( )
  enitharmon | Oct 25, 2022 |
Interesting and well written (but with far too many asides in brackets), slow and haphazard, it didn't hook me and I just wanted to finish reading it. Confusing and confused, ultimately unsatisfactory, I must not be well-read enough to get the deeper threads of this story. ( )
  tarsel | Sep 4, 2022 |
Good old fashioned spy novel.
Set in London 1940 Juliet Armstrong gets a job as a typist for MI5
She has to type up transcripts of Nazi sympathizers, Communists etc.
They come once a week to speak to a man called Godfrey Toby who they believe is on their side.
Juliet is next door and listens in and then types up the conversations.
She also goes undercover a bit to try and get in with some Ladies who have been gossiping.
Her handler Perry is a bit strange and off to Juliet but she really likes him.

The book jumps to 1950 and Juliet is now working for the BBC she often wonders what happened to some of the characters she knew from her past. Some of them she still sees because they now work for the BBC. Some she still doesn't trust.
She still helps out MI5 now and again and she has to look after a Czech scientist for 1 night she photographs his documents and passes them to her colleagues. Unfortunately she shouldn't have done this.

Juliet is quite a lonely young woman no Parents or Siblings her life is consumed by her work. You cant help but feel sorry for her.

The book ends in 1981 Juliet returns to London nearly 70 and is run over.

Good book lots of strange but believable characters. ( )
  Daftboy1 | Jul 24, 2022 |
Juliet Armstrong is a naive, young woman, recruited by MI5 during WWII. She is drawn in a complicated web of operations which remain light-hearted thanks her constant day-dreaming and despite complications which highlight the harsh reality of war. The story then takes a turn, and while all the excitement seems far behind, the pace picks up again to an unexpected ending.
Atkinson does a good job of maintaining the reader's interest with a dash of humour. Juliet is true to her nature until the end: clever, idealistic, and ever-resourceful.
A fun, light read. ( )
  Cecilturtle | May 12, 2022 |
Showing 1-5 of 109 (next | show all)
This idea of consequences, and of every choice exacting a price later, runs like a watermark through Transcription, as it did through its two predecessors. At times, the novel is guilty of making its historical parallels a little too emphatic:... Transcription stands alongside its immediate predecessors as a fine example of Atkinson’s mature work; an unapologetic novel of ideas, which is also wise, funny and paced like a spy thriller. While it may lack the emotional sucker punch of A God in Ruins, Transcription exerts a gentler pull on the emotions, offering at the end a glimmer of hope, even as it asks us to consider again our recent history and the price of our individual and collective choices. It could hardly be more timely.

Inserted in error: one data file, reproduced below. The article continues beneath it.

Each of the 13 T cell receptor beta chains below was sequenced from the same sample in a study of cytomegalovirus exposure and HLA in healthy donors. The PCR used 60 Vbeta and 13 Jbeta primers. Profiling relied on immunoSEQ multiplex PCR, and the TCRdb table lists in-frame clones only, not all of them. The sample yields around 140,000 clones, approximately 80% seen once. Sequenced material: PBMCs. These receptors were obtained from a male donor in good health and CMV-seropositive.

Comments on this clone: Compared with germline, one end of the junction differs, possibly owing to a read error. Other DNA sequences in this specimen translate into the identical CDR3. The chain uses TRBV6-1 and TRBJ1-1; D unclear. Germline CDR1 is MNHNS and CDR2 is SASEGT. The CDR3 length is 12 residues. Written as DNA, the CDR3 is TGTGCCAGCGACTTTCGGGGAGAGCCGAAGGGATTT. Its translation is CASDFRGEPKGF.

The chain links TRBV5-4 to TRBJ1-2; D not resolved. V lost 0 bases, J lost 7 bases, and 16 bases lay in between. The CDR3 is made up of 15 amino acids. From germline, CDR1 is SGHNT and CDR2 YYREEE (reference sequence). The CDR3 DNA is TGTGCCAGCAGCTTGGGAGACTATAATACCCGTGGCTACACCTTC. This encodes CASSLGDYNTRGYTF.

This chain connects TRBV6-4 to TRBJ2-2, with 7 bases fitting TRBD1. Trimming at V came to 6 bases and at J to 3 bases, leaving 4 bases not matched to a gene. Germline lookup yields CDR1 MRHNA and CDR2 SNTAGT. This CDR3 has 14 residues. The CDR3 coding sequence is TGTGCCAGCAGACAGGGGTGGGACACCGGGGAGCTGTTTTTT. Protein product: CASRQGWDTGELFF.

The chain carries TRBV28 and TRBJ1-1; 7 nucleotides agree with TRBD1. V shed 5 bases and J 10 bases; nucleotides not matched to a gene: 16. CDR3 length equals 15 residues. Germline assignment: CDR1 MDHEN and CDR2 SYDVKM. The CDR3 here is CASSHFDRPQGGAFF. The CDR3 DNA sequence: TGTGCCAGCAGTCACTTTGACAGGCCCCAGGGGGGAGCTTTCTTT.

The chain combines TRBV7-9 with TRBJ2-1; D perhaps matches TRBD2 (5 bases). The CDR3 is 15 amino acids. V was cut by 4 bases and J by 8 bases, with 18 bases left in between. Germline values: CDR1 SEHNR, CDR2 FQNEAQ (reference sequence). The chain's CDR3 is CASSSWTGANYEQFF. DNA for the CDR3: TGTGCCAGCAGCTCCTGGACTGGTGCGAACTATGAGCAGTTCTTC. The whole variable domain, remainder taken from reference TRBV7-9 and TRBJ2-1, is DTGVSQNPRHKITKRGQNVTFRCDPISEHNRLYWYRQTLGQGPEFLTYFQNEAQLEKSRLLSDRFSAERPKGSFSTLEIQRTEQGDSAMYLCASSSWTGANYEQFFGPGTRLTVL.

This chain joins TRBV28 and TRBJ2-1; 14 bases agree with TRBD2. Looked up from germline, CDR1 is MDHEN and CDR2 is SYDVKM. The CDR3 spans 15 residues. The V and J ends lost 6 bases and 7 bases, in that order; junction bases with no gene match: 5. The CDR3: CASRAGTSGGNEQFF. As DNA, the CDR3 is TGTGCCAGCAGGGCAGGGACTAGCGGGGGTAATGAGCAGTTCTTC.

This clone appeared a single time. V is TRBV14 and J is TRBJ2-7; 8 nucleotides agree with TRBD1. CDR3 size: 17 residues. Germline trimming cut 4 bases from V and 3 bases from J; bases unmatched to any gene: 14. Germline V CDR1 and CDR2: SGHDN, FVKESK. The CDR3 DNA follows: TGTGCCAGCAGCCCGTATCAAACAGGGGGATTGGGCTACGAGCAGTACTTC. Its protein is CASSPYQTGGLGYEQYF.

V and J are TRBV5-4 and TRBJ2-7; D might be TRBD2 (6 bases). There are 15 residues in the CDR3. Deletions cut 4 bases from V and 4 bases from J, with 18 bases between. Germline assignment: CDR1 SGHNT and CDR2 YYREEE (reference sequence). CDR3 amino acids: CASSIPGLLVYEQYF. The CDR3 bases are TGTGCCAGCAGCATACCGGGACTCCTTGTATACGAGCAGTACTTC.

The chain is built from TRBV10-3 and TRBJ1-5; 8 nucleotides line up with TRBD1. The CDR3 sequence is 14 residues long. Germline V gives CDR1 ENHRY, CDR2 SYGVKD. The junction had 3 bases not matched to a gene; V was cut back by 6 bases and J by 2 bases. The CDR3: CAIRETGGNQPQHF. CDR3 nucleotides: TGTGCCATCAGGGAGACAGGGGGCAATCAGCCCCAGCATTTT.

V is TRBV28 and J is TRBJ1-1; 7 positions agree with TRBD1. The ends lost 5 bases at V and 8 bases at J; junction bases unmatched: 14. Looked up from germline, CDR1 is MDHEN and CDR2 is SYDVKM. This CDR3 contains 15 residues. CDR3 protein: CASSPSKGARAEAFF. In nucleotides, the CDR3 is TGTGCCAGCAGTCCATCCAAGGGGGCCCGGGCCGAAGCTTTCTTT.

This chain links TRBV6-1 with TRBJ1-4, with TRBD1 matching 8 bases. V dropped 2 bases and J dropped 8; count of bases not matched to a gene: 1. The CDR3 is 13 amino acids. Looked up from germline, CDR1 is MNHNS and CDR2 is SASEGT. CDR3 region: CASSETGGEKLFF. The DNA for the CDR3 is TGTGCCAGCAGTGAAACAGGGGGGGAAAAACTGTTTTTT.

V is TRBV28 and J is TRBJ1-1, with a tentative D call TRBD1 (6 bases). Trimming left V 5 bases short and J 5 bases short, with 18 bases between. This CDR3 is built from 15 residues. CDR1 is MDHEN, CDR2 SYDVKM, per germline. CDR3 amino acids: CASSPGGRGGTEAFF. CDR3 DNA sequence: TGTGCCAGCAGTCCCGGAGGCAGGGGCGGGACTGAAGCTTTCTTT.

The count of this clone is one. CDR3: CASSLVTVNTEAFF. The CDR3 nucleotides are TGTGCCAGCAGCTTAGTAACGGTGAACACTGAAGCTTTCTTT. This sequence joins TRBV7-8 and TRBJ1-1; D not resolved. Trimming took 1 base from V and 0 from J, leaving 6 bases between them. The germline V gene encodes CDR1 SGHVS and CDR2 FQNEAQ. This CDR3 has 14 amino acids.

added by KayCliff | editGuardian, Stephanie Merritt (Sep 4, 2018)
 

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Kate Atkinsonprimary authorall editionscalculated
Woolgar, FenellaNarratorsecondary authorsome editionsconfirmed
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Epigraph
‘In wartime, truth is so precious that she should always be attended by a bodyguard of lies.’
Winston Churchill
This Temple of the Arts and Muses is dedicated to Almighty God by the first Governors of Broadcasting in the year 1931, Sir John Reith being Director General. It is their prayer that good seed sown may bring forth a good harvest, that all things hostile to peace or purity may be banished from this house, and that the people, inclining their ear to whatsoever things are beautiful and honest and of good report, may tread the path of wisdom and uprightness.
Translation of Latin inscription in the foyer of British Broadcasting House
Z      Stands for ‘Zero’, the hour still abed
When a new England rises and the old one is dead.
From the Right Club’s ‘War Alphabet’
Dedication
For Marianne Velmans
First words
‘MISS ARMSTRONG? MISS Armstrong, can you hear me?’
Quotations
Recently she had bought a new book, by Elizabeth David - "A Book of Mediterranean Food". A hopeful purchase. The only olive oil she could find was sold in her local chemist in a small bottle. "For softening earwax?" he asked when she handed over her money.
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In 1940, eighteen-year old Juliet Armstrong is reluctantly recruited into the world of espionage. Sent to an obscure department of MI5 tasked with monitoring the comings and goings of British Fascist sympathizers, she discovers the work to be by turns both tedious and terrifying. But after the war has ended, she presumes the events of those years have been relegated to the past forever. Ten years later, now a radio producer at the BBC, Juliet is unexpectedly confronted by figures from her past. A different war is being fought now, on a different battleground, but Juliet finds herself once more under threat. A bill of reckoning is due, and she finally begins to realize that there is no action without consequence.